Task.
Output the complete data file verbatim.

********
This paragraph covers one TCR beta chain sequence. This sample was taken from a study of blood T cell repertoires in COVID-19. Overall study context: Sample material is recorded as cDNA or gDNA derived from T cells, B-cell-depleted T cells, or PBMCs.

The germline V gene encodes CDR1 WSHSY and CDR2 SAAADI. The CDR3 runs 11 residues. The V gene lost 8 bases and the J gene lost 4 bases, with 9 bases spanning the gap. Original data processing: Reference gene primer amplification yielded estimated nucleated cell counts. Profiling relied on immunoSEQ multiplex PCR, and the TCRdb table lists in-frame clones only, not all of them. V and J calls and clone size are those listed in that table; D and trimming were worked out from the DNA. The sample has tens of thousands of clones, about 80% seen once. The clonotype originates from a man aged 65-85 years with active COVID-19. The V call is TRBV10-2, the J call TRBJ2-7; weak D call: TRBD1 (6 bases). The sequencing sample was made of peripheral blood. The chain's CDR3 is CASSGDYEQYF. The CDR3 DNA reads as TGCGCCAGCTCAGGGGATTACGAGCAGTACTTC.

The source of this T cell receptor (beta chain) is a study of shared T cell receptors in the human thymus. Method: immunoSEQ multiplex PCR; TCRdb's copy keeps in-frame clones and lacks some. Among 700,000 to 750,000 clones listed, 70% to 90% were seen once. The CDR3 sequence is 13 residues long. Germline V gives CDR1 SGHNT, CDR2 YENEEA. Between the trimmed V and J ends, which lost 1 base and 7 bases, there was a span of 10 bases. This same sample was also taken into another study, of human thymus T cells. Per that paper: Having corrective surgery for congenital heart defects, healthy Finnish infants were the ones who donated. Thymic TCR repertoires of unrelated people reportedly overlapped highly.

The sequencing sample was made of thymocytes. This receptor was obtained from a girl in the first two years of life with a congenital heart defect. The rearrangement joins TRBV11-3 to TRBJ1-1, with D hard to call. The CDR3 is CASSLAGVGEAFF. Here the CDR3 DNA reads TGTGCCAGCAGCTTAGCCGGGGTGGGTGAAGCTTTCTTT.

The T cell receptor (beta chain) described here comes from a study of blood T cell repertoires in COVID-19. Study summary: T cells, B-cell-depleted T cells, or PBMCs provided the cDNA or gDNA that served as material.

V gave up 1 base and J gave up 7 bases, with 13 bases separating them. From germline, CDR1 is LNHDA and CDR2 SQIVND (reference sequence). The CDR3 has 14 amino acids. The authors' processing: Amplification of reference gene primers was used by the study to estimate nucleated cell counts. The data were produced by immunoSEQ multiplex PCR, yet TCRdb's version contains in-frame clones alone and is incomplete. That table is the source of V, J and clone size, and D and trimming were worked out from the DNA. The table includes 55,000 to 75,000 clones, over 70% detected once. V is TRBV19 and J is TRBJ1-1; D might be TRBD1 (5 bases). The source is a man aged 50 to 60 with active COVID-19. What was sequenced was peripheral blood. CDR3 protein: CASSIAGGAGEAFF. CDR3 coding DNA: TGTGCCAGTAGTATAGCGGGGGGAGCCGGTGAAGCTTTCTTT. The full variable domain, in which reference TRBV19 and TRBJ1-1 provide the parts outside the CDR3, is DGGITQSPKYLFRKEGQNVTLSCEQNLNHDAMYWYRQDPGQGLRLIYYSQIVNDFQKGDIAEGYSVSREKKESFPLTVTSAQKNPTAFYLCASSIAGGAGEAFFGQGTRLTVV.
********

This paragraph covers one TCR beta chain sequence. This sample was taken from a study of blood T cell repertoires in COVID-19. Overall study context: Sample material is recorded as cDNA or gDNA derived from T cells, B-cell-depleted T cells, or PBMCs.

The germline V gene encodes CDR1 WSHSY and CDR2 SAAADI. The CDR3 runs 11 residues. The V gene lost 8 bases and the J gene lost 4 bases, with 9 bases spanning the gap. Original data processing: Reference gene primer amplification yielded estimated nucleated cell counts. Profiling relied on immunoSEQ multiplex PCR, and the TCRdb table lists in-frame clones only, not all of them. V and J calls and clone size are those listed in that table; D and trimming were worked out from the DNA. The sample has tens of thousands of clones, about 80% seen once. The clonotype originates from a man aged 65-85 years with active COVID-19. The V call is TRBV10-2, the J call TRBJ2-7; weak D call: TRBD1 (6 bases). The sequencing sample was made of peripheral blood. The chain's CDR3 is CASSGDYEQYF. The CDR3 DNA reads as TGCGCCAGCTCAGGGGATTACGAGCAGTACTTC.

The source of this T cell receptor (beta chain) is a study of shared T cell receptors in the human thymus. Method: immunoSEQ multiplex PCR; TCRdb's copy keeps in-frame clones and lacks some. Among 700,000 to 750,000 clones listed, 70% to 90% were seen once. The CDR3 sequence is 13 residues long. Germline V gives CDR1 SGHNT, CDR2 YENEEA. Between the trimmed V and J ends, which lost 1 base and 7 bases, there was a span of 10 bases. This same sample was also taken into another study, of human thymus T cells. Per that paper: Having corrective surgery for congenital heart defects, healthy Finnish infants were the ones who donated. Thymic TCR repertoires of unrelated people reportedly overlapped highly.

The sequencing sample was made of thymocytes. This receptor was obtained from a girl in the first two years of life with a congenital heart defect. The rearrangement joins TRBV11-3 to TRBJ1-1, with D hard to call. The CDR3 is CASSLAGVGEAFF. Here the CDR3 DNA reads TGTGCCAGCAGCTTAGCCGGGGTGGGTGAAGCTTTCTTT.

The T cell receptor (beta chain) described here comes from a study of blood T cell repertoires in COVID-19. Study summary: T cells, B-cell-depleted T cells, or PBMCs provided the cDNA or gDNA that served as material.

V gave up 1 base and J gave up 7 bases, with 13 bases separating them. From germline, CDR1 is LNHDA and CDR2 SQIVND (reference sequence). The CDR3 has 14 amino acids. The authors' processing: Amplification of reference gene primers was used by the study to estimate nucleated cell counts. The data were produced by immunoSEQ multiplex PCR, yet TCRdb's version contains in-frame clones alone and is incomplete. That table is the source of V, J and clone size, and D and trimming were worked out from the DNA. The table includes 55,000 to 75,000 clones, over 70% detected once. V is TRBV19 and J is TRBJ1-1; D might be TRBD1 (5 bases). The source is a man aged 50 to 60 with active COVID-19. What was sequenced was peripheral blood. CDR3 protein: CASSIAGGAGEAFF. CDR3 coding DNA: TGTGCCAGTAGTATAGCGGGGGGAGCCGGTGAAGCTTTCTTT. The full variable domain, in which reference TRBV19 and TRBJ1-1 provide the parts outside the CDR3, is DGGITQSPKYLFRKEGQNVTLSCEQNLNHDAMYWYRQDPGQGLRLIYYSQIVNDFQKGDIAEGYSVSREKKESFPLTVTSAQKNPTAFYLCASSIAGGAGEAFFGQGTRLTVV.